Condition of The

Emergent  Eastern

European States


by A. Piroženko





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"My interest in the topic of national identity came from having a personal connection to it. Being an immigrant, coming from Eastern Europe, experiencing a distance and longing not for my country, but for a recollection of it, made me aware of a strong memory link to my project. The question: “Which came first - tangerines, or Coca-Cola?”  is in a way, this is intended to illustrate the transformative process through which that newly independent post-Soviet states went through. Introducing unseen, colorful products, and an overwhelming sense of the well-being and freedom of a Western life-style.

Westernization became the new measure of legitimacy! At that time a Eurocentric child was born, who attempted to shake off the post-Soviet past. It was a time, when pro-western politicians proclaimed: “Let’s reunite with our real home – EUROPE!” With too much focus on the bright future in Europe, an authentic present was postponed for the better times…"

In 2015, Lithuania – one of the former Soviet states, celebrated 25 years of independence. Usually at this time of the year, patriotic articles would appear in the mass media, which revered the glorious past and unique heritage of the nation and simultaneously threatened the loss of national identity. While these articles speculate about such grandiose notions as national identity and national consciousness, they never invite the reader to think of which things we can call specific, authentic, or, our own.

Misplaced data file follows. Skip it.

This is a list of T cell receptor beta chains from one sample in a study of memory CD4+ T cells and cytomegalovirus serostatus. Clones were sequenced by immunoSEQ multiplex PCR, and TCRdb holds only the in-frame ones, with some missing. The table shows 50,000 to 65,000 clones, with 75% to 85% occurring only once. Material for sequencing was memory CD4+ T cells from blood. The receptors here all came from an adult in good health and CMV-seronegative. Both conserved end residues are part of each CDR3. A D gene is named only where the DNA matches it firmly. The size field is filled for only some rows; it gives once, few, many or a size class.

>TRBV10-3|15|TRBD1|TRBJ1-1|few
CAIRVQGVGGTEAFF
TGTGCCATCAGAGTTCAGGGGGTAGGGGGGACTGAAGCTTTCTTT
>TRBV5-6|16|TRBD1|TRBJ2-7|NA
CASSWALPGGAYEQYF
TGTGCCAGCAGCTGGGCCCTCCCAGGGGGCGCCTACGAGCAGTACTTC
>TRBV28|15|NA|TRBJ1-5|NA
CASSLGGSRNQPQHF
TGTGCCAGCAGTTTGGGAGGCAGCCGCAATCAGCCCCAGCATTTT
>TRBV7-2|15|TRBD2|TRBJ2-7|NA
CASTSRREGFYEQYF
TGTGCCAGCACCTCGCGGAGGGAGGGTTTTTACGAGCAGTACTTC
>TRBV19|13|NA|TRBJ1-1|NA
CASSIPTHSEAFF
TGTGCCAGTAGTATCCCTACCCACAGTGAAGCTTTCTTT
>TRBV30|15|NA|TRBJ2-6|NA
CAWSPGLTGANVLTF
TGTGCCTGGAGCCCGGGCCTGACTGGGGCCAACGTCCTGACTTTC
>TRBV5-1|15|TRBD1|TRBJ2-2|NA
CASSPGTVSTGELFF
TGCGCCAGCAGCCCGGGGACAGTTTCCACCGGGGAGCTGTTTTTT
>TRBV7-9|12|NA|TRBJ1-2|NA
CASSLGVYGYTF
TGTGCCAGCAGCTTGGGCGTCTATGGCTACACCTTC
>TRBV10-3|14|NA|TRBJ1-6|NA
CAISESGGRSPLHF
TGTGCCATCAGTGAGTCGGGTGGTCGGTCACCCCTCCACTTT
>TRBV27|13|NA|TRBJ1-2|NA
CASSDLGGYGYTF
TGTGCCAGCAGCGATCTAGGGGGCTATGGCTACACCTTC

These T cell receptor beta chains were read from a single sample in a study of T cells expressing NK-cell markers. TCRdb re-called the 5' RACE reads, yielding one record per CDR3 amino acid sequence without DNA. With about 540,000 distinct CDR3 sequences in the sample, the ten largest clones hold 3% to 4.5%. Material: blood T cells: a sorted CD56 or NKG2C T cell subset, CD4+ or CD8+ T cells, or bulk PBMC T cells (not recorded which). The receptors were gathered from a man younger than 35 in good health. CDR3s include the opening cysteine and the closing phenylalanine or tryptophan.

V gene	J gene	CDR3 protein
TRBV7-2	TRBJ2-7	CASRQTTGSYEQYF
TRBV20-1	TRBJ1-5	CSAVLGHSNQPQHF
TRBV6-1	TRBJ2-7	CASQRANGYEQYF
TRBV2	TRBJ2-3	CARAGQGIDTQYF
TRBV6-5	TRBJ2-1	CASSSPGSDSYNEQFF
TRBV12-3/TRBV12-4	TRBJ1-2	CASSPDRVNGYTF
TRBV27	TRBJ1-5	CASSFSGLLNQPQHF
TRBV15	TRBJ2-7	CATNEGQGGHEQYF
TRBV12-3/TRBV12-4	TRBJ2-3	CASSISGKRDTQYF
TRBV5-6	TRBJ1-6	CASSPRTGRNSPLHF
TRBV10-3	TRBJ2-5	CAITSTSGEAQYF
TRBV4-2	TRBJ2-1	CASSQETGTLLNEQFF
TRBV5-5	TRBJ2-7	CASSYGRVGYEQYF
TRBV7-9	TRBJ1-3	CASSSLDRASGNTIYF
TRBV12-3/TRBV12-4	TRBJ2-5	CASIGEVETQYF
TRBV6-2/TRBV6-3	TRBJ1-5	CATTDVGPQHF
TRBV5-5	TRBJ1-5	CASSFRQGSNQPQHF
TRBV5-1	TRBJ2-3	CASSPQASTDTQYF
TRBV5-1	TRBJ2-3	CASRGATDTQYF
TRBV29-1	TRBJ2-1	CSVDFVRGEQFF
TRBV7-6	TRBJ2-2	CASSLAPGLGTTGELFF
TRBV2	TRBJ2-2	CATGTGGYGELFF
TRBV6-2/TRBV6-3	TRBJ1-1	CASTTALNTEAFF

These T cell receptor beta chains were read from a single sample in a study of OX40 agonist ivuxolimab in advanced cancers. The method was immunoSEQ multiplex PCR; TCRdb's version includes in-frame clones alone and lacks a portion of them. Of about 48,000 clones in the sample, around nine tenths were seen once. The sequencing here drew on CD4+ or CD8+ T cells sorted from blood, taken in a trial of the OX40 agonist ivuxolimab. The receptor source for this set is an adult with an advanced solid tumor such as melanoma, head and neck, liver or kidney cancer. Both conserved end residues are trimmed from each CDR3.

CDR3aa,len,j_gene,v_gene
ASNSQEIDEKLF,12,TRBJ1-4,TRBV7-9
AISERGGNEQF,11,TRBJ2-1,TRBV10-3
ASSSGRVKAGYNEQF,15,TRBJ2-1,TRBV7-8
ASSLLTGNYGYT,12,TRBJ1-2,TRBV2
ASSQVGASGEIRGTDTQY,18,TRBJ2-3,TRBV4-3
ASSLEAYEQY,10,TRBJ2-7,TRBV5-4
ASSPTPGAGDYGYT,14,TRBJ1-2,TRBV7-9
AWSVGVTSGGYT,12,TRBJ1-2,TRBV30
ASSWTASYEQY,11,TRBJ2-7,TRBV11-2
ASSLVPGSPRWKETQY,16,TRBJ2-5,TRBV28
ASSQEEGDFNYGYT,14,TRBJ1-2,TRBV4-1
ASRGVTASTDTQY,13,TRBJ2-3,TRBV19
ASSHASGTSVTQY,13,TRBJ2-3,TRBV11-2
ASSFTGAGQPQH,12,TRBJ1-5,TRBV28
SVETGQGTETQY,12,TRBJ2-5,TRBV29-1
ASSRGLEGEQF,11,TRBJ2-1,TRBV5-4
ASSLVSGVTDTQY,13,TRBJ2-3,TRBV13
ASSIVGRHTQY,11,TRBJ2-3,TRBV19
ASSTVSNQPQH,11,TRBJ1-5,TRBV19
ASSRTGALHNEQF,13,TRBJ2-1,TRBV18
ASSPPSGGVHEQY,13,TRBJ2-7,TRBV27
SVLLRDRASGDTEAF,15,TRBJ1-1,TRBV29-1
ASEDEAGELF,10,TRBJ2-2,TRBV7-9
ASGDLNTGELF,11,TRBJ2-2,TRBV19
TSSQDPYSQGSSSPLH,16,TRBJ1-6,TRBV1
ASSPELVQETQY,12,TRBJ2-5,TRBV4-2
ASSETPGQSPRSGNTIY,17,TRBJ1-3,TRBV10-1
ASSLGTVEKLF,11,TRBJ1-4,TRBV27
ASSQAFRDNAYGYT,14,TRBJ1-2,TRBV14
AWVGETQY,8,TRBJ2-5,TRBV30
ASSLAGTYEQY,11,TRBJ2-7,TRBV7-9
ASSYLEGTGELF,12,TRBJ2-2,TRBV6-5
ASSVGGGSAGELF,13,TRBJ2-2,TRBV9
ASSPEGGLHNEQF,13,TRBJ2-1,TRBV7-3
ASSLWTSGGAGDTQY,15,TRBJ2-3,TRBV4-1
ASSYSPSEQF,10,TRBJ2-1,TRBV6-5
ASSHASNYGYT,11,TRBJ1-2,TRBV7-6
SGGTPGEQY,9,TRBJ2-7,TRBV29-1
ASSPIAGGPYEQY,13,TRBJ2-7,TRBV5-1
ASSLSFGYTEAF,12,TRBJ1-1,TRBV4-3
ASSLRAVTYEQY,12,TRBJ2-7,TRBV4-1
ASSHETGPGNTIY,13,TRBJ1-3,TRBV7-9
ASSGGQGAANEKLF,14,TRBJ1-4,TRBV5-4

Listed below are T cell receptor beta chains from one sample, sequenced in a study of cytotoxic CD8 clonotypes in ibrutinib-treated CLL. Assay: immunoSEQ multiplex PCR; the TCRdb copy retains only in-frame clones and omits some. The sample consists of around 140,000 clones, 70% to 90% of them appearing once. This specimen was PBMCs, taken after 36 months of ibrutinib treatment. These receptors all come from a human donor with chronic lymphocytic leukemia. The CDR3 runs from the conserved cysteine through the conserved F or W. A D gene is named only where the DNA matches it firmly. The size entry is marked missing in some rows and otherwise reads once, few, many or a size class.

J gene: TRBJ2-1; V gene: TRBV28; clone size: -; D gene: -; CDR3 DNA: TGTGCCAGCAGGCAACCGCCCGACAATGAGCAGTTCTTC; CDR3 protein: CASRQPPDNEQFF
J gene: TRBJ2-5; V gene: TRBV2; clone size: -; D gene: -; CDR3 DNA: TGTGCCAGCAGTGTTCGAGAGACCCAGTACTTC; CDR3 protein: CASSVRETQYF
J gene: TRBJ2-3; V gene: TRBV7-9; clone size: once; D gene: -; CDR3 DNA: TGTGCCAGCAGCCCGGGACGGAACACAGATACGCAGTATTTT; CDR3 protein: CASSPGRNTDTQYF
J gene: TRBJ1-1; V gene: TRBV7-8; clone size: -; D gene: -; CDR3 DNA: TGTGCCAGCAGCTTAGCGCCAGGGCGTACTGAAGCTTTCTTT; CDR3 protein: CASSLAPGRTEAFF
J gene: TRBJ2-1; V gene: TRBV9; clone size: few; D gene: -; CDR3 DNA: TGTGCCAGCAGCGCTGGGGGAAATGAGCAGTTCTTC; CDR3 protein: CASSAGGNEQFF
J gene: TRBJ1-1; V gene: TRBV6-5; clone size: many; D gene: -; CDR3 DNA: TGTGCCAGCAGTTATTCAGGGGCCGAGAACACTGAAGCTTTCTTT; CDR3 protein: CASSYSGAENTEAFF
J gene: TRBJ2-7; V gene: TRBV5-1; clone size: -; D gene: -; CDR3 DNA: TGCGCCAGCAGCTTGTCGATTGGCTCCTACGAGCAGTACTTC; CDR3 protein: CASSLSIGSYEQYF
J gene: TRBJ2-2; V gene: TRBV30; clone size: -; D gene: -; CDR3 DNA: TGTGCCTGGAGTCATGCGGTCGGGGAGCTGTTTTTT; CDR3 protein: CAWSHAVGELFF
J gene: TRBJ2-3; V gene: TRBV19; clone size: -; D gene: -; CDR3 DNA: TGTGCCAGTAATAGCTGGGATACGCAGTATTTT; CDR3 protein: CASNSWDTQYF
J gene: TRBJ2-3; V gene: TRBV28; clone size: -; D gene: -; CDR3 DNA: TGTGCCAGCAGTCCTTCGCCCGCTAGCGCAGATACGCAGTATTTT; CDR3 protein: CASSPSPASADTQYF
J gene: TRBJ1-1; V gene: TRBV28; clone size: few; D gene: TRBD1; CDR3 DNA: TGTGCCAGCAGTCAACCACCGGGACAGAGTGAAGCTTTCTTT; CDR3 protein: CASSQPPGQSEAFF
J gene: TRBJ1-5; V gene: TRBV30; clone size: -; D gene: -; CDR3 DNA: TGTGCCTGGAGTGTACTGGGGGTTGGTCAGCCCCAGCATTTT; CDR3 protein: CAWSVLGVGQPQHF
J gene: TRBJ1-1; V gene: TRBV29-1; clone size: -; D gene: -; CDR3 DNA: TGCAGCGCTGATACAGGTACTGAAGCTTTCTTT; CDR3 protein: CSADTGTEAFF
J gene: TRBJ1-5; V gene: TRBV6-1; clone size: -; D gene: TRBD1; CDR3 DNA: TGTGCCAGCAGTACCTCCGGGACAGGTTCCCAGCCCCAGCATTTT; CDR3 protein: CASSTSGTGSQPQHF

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My research raises the problem of the lack of identity in the post-Soviet context. As a starting point, I take the discourse of compensatory behavior and the almost blind Westernization of the former Soviet states. I introduce the aesthetics of mimicry as a possible coping mechanism in the search for authenticity. Where the aesthetics of mimicry is not just a copy or simulacrum of an entity applied without further development, but rather, a means for creating a distinct identity. In order to be effective, such mimicry must continually and consciously deviate from the original, in order to develop its own authenticity



 banality /bəˈnæləti/  noun

 1:    something that is boring or ordinary

Banalities stand as a part of a visual, atmospheric research. For the past three years I have been capturing banalities I was confronted to in my daily life. Most of the images indicate objects, interiors and architecture.